You should worry more about whether MIRI's way of doing problems is a good way of solving hard problems, not how hard the problems are.

Problem difficulty is a constant you cannot affect, social structure is a variable.

[anonymous]5y1

As I read through the Agenda, I can hear Anna Salamon telling me something along the lines of: if you think something is a rational course of action, the antecedents to that course must neccersarily be rational or you are wrong. She doesn't explain it like that and I cant first that poplar thread but whatever...

Now reviewing the research agenda, there are some things which concern me about their way of doing problem solving. I'd appreciate anyone's input, challenges, clarification and additions:

..We focus on research that cannot be safely delegates to ma

... (read more)
2gjm5yI mostly agree, but: You can affect "problem difficulty" by selecting harder or easier problems. It would still be right not to be discouraged about MIRI's prospects if (1) the hard problems they're attacking are hard problems that absolutely need to be solved or (2) the hardness of the problems they're attacking is a necessary consequence of the hardness (or something) of other problems that absolutely need to be solved. But it might turn out, e.g., that the best road to safe AI takes an entirely different path from the ones MIRI is exploring, in which case it would be a reasonable criticism to say that they're expending a lot of effort attacking intractably hard problems rather than addressing the tractable problems that would actually help.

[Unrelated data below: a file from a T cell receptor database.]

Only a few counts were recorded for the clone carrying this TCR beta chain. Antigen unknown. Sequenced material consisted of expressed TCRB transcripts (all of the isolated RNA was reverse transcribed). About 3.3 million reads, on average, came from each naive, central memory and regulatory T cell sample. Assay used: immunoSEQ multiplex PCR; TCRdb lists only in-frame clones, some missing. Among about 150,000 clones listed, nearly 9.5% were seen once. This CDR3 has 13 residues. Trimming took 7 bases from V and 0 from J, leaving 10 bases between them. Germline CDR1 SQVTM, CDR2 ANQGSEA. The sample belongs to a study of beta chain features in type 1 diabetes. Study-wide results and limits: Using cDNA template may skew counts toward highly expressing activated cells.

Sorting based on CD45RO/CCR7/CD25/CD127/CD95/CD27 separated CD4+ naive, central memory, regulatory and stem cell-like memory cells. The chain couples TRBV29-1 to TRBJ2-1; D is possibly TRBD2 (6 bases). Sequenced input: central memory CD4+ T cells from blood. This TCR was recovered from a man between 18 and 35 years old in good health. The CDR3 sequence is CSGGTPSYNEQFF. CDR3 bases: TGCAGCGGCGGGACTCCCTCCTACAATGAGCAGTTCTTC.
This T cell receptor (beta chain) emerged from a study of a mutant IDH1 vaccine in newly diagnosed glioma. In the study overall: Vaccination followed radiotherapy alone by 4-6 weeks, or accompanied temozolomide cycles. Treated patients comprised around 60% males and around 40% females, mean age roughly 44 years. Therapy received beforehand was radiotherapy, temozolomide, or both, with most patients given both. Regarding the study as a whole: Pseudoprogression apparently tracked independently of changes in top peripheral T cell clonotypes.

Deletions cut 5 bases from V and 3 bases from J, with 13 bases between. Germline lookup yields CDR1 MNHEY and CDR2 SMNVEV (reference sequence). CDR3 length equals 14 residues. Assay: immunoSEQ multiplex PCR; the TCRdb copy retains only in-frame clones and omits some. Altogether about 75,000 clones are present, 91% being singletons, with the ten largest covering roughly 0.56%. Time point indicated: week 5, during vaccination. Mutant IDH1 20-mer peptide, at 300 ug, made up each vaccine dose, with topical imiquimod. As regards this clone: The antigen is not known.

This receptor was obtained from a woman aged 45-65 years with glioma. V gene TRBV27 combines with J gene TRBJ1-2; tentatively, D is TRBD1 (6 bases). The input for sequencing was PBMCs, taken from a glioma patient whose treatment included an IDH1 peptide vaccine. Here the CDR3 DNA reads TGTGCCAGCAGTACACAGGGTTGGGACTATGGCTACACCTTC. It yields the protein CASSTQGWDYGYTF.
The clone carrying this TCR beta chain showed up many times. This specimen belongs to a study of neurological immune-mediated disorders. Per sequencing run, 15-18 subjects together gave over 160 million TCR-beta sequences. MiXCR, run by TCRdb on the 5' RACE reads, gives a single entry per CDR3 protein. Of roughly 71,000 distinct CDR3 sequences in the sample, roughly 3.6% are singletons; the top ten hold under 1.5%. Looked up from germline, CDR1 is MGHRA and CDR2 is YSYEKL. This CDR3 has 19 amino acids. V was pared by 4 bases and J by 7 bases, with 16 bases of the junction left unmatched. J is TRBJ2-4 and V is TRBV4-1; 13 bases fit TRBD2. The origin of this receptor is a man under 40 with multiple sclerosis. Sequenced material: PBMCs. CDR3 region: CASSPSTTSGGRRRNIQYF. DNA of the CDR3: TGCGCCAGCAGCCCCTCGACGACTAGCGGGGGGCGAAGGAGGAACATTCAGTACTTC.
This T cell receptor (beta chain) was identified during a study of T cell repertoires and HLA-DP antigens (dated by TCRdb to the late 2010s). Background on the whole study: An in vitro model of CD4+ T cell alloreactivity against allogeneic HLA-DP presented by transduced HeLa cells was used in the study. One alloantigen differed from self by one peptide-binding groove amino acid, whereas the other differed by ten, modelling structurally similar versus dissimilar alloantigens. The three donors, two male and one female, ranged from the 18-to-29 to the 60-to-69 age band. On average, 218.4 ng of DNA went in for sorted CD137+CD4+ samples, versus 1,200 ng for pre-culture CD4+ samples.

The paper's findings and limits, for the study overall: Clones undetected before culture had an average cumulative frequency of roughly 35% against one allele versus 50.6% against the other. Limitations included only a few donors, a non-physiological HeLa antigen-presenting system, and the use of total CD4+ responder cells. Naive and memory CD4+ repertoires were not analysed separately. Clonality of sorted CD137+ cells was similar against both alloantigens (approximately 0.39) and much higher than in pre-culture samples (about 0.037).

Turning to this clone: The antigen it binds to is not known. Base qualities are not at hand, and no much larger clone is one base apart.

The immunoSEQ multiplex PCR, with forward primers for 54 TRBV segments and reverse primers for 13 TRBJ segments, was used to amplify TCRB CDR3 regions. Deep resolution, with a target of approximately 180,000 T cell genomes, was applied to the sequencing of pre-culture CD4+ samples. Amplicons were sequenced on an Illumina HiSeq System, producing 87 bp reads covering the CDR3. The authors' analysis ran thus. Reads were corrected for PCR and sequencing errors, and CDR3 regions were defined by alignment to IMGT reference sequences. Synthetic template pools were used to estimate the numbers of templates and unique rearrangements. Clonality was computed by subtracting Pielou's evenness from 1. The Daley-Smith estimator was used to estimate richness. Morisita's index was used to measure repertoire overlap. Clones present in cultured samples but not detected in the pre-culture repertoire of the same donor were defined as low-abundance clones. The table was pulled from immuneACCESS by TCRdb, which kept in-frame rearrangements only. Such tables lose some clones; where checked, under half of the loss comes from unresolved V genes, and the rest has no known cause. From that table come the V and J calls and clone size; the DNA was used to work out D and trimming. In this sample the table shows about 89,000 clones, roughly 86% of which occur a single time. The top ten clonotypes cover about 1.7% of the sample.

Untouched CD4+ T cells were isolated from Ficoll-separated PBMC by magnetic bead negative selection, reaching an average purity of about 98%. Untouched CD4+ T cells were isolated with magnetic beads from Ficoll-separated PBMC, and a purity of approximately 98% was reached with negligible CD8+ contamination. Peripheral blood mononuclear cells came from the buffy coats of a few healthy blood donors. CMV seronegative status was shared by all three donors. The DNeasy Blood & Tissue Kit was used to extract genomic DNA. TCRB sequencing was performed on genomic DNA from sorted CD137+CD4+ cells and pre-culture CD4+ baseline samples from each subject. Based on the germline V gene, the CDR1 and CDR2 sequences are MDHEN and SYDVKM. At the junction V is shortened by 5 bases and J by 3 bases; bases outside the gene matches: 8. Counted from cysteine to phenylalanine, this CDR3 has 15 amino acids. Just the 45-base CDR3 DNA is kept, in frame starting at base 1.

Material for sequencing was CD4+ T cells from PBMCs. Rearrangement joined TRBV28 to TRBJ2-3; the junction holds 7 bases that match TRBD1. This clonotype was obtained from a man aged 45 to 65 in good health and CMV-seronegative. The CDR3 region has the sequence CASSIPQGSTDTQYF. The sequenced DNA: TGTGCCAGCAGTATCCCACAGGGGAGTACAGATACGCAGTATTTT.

Open thread, Oct. 19 - Oct. 25, 2015

by MrMind 1 min read19th Oct 2015198 comments

3


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